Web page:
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N2 - The effect of feeding on whole-body protein turnover was measured in six healthy volunteers using the essential amino acid, L-[1-13C]leucine, as a tracer for protein metabolism. Varied lengths of periods of feeding and isotope infusion produced different apparent responses to feeding. When parameters of protein turnover were estimated from 8-hour infusions, the change from post-absorptive in the first four hours to mixed feeding during the final four hours was found to produce positive leucine balance by decreasing degradation from 89.5 +/- 5.0 to 31.7 +/- 7.3 mumol leucine/kg/h (P less than .001), with no apparent change in synthesis. By contrast, when tracer was infused for 24 hours with 12 hours of feeding followed by 12 hours of fasting, the estimate of protein synthesis during feeding was 35% higher than during fasting (P less than .01). However, when tracer infusion during the 12-hour feeding/12-hour fasting protocol was limited to the last four hours of each nutritional period, the estimates of fed and fasted protein synthesis showed no significant difference, 71.3 +/- 6.5 and 66.2 +/- 5.6 respectively, while the calculated rate of protein degradation was 43% lower during feeding (P less than .002). As relatively higher levels of enrichment in plasma leucine were detected in comparable nutritional states following longer infusions, the possibility of significant recycling of label was investigated. Residual tracer was still detectable in both breath and plasma 12 hours after cessation of a 12-hour tracer infusion, supporting the conclusion that significant errors in estimates of protein turnover due to recycling of label arise with prolonged infusions.(ABSTRACT TRUNCATED AT 250 WORDS)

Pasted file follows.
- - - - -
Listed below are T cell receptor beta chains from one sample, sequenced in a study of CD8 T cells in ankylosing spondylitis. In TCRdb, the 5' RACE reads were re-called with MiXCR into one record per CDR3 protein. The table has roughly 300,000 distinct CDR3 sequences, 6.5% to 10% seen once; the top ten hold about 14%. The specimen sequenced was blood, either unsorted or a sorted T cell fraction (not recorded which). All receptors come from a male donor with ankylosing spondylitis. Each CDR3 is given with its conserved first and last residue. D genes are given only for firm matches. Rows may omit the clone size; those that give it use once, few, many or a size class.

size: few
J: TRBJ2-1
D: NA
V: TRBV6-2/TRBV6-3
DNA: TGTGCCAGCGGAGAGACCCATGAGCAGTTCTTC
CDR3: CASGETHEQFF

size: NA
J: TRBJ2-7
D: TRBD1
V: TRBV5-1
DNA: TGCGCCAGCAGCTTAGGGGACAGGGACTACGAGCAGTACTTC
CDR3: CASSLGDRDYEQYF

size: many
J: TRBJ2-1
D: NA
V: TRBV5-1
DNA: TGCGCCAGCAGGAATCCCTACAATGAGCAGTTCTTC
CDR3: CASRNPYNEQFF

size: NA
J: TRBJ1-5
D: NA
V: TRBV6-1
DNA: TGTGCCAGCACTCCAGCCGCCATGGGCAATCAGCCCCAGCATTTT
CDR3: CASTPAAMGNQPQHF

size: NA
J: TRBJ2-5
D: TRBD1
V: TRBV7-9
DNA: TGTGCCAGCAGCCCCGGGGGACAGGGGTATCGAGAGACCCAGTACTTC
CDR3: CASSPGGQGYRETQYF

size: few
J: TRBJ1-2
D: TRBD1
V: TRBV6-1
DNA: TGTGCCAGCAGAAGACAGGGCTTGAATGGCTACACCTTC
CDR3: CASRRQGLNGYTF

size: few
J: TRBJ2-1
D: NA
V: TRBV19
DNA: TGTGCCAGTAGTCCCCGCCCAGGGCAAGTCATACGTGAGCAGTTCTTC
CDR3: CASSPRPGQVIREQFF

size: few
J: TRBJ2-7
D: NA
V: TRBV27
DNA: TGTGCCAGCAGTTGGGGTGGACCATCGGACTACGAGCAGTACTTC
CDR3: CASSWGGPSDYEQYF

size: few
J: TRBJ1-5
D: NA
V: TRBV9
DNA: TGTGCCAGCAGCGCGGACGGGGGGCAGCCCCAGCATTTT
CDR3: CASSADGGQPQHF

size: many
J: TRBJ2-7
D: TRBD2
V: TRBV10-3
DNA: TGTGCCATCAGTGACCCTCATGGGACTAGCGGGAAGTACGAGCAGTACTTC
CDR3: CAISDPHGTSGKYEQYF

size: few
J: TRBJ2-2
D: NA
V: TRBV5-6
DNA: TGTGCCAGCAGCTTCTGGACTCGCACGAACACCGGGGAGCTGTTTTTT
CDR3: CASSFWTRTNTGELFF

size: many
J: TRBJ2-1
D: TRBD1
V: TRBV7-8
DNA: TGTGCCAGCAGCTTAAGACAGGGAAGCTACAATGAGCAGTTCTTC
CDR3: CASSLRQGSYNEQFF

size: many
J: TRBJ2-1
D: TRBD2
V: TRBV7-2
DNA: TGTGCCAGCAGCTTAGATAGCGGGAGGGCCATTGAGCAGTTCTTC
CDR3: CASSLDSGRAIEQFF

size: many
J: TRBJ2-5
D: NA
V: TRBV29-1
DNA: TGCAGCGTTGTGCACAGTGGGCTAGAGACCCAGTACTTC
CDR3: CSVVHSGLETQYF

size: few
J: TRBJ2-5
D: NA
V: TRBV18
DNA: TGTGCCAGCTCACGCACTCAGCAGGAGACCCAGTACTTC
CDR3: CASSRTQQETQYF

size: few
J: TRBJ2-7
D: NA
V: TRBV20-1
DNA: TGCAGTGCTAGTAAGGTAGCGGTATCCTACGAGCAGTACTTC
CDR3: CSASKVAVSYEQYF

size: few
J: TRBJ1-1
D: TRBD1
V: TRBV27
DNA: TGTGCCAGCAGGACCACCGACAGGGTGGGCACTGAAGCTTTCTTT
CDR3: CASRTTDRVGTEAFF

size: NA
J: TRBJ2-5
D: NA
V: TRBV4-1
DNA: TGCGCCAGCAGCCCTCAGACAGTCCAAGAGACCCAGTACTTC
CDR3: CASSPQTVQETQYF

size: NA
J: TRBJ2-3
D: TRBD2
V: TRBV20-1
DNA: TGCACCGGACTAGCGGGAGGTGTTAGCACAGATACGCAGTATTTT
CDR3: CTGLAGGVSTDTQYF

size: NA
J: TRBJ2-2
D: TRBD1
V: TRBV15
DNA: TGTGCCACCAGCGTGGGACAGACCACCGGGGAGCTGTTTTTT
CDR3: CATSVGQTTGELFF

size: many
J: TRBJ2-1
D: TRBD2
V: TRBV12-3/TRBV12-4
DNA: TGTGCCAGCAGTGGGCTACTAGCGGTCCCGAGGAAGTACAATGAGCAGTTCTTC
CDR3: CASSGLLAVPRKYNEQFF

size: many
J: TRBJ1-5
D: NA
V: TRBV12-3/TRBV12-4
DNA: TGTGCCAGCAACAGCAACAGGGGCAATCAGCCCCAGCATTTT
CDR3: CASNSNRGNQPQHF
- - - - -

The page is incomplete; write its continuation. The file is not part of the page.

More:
AB - The effect of feeding on whole-body protein turnover was measured in six healthy volunteers using the essential amino acid, L-[1-13C]leucine, as a tracer for protein metabolism. Varied lengths of periods of feeding and isotope infusion produced different apparent responses to feeding. When parameters of protein turnover were estimated from 8-hour infusions, the change from post-absorptive in the first four hours to mixed feeding during the final four hours was found to produce positive leucine balance by decreasing degradation from 89.5 +/- 5.0 to 31.7 +/- 7.3 mumol leucine/kg/h (P less than .001), with no apparent change in synthesis. By contrast, when tracer was infused for 24 hours with 12 hours of feeding followed by 12 hours of fasting, the estimate of protein synthesis during feeding was 35% higher than during fasting (P less than .01). However, when tracer infusion during the 12-hour feeding/12-hour fasting protocol was limited to the last four hours of each nutritional period, the estimates of fed and fasted protein synthesis showed no significant difference, 71.3 +/- 6.5 and 66.2 +/- 5.6 respectively, while the calculated rate of protein degradation was 43% lower during feeding (P less than .002). As relatively higher levels of enrichment in plasma leucine were detected in comparable nutritional states following longer infusions, the possibility of significant recycling of label was investigated. Residual tracer was still detectable in both breath and plasma 12 hours after cessation of a 12-hour tracer infusion, supporting the conclusion that significant errors in estimates of protein turnover due to recycling of label arise with prolonged infusions.(ABSTRACT TRUNCATED AT 250 WORDS)

KW - Adult

KW - Carbon Dioxide

KW - Carbon Isotopes

KW - Diet

KW - Eating

KW - Fasting

KW - Female

KW - Humans

KW - Infusions, Intravenous

KW - Kinetics

KW - Leucine

KW - Male

KW - Oxidation-Reduction

KW - Protein Biosynthesis

KW - Proteins

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DO - 10.1016/0026-0495(89)90083-8

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VL - 38

SP - 248

EP - 255

JO - Metabolism

JF - Metabolism

SN - 0026-0495

IS - 3

ER -